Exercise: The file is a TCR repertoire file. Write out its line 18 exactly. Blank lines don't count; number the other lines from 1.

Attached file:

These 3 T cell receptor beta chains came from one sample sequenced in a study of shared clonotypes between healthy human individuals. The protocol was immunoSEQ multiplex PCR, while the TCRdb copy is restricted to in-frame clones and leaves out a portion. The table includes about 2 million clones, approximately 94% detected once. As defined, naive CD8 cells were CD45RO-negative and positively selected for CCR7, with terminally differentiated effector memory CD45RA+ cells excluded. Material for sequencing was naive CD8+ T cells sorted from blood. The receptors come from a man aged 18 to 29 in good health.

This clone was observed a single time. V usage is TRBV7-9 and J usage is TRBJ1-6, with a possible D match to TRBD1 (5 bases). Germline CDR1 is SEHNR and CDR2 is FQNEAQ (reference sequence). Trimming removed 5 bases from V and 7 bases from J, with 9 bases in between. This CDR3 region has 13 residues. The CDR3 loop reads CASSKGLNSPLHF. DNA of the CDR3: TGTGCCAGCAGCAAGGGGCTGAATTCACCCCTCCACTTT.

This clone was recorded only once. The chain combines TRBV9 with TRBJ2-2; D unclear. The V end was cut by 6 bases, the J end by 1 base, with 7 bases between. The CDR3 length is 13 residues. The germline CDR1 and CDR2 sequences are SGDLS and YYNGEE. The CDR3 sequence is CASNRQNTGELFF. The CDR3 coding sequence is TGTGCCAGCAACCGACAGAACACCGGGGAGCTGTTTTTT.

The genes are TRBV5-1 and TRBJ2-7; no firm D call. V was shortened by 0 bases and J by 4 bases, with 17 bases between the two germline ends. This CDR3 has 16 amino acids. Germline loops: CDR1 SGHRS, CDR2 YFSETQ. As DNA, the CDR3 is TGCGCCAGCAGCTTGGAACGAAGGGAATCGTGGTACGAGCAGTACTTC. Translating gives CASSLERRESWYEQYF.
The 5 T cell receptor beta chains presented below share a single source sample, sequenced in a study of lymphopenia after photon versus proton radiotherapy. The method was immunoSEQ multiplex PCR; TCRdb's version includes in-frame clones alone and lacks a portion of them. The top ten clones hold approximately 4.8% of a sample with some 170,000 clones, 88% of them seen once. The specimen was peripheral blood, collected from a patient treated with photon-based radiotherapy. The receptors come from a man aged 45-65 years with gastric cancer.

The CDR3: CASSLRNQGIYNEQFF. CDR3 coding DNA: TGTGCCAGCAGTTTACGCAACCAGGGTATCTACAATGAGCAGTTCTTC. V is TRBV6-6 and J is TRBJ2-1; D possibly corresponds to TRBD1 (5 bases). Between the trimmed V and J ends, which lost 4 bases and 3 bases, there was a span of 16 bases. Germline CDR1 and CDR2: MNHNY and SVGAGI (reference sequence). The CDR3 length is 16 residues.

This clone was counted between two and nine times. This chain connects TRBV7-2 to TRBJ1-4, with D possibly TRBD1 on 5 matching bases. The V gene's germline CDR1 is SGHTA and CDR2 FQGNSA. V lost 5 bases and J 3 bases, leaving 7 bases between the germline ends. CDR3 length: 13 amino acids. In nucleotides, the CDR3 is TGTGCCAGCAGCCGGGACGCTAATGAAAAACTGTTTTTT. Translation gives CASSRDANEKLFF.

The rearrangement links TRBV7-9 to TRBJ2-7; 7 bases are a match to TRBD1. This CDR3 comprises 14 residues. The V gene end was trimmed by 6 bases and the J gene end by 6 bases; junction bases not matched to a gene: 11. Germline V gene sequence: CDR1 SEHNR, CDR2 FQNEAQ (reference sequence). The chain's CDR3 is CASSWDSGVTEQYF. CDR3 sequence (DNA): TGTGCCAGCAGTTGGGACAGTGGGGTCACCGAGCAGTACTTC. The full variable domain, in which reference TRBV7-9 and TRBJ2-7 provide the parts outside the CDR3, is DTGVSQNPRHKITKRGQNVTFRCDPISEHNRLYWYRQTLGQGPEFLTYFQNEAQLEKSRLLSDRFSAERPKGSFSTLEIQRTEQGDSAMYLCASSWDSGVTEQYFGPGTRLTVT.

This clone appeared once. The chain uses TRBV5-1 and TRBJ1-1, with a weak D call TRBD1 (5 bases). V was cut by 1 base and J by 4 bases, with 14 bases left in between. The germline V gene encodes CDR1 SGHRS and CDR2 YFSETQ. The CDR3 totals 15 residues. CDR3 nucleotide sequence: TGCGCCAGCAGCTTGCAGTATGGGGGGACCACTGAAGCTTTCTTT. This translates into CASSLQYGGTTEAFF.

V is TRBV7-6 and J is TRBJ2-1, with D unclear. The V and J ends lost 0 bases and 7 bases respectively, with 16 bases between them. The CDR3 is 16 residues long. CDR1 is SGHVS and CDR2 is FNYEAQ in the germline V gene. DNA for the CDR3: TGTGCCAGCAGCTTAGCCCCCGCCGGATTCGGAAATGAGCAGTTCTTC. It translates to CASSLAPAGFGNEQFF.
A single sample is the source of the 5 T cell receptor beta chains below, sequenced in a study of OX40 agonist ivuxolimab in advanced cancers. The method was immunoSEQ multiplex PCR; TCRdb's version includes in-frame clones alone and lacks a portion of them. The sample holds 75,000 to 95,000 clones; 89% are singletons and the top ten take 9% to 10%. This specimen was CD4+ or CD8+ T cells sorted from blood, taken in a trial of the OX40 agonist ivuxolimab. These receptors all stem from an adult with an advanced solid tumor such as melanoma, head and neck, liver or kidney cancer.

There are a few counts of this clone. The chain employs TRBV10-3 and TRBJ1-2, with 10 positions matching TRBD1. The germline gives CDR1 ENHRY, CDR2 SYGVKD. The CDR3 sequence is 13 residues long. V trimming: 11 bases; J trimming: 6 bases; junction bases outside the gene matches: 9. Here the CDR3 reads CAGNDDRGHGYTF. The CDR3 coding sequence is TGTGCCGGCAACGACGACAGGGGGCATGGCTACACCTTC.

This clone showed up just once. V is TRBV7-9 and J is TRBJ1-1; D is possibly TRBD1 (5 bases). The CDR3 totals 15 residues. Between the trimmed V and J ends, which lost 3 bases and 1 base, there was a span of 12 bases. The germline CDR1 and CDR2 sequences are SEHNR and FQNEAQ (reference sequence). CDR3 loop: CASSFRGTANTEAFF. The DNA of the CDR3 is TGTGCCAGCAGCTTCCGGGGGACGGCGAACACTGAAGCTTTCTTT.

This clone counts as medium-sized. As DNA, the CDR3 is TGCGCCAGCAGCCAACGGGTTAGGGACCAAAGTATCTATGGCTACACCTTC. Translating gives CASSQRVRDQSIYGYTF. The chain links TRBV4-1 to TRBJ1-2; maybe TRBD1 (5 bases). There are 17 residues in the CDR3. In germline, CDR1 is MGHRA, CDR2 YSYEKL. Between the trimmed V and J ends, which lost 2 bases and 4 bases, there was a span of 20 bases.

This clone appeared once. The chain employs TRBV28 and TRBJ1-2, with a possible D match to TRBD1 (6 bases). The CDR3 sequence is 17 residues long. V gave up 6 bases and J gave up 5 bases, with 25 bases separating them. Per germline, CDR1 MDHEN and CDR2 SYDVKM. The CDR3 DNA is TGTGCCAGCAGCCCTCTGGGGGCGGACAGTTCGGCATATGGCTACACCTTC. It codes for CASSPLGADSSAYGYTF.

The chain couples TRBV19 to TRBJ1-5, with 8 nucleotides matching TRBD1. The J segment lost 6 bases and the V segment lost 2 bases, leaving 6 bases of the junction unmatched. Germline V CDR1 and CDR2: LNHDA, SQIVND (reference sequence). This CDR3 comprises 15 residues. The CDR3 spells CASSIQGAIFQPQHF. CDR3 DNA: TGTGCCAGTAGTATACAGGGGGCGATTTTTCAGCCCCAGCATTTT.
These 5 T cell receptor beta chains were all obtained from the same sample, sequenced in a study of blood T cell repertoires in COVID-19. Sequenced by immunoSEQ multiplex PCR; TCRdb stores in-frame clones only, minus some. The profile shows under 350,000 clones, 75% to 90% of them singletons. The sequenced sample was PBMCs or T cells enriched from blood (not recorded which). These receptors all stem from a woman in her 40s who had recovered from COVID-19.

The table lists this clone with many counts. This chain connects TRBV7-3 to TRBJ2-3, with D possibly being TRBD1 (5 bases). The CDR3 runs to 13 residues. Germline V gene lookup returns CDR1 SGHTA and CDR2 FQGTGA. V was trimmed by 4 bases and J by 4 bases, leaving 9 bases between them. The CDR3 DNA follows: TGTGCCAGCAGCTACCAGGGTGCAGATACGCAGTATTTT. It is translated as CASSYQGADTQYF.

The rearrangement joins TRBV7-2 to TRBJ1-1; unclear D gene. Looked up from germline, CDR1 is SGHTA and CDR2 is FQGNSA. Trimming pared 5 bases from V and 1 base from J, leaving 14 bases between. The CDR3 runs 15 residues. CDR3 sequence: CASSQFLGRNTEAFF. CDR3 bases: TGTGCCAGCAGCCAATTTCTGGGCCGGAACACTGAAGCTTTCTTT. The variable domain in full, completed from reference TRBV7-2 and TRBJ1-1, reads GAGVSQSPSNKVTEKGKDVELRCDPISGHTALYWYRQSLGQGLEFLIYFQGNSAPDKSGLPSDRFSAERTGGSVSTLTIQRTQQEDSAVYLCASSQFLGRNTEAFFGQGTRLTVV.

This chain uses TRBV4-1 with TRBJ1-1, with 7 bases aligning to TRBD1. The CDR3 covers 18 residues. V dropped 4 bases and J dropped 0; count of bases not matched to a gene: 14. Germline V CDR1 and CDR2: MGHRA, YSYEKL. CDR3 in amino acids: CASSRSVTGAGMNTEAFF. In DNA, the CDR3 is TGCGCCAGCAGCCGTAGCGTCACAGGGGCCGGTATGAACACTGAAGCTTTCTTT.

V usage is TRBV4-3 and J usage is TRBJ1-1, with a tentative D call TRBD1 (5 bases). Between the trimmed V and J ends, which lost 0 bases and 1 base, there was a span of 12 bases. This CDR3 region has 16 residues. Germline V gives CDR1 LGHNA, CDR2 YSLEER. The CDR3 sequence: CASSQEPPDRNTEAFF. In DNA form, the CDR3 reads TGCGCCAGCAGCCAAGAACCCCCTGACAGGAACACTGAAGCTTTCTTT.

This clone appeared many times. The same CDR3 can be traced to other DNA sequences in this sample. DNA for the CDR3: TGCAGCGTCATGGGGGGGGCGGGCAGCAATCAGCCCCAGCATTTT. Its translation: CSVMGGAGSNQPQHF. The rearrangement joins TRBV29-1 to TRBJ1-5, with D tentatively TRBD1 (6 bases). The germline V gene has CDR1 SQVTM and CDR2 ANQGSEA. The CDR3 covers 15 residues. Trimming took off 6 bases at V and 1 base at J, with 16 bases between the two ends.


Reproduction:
The table lists this clone with many counts. This chain connects TRBV7-3 to TRBJ2-3, with D possibly being TRBD1 (5 bases). The CDR3 runs to 13 residues. Germline V gene lookup returns CDR1 SGHTA and CDR2 FQGTGA. V was trimmed by 4 bases and J by 4 bases, leaving 9 bases between them. The CDR3 DNA follows: TGTGCCAGCAGCTACCAGGGTGCAGATACGCAGTATTTT. It is translated as CASSYQGADTQYF.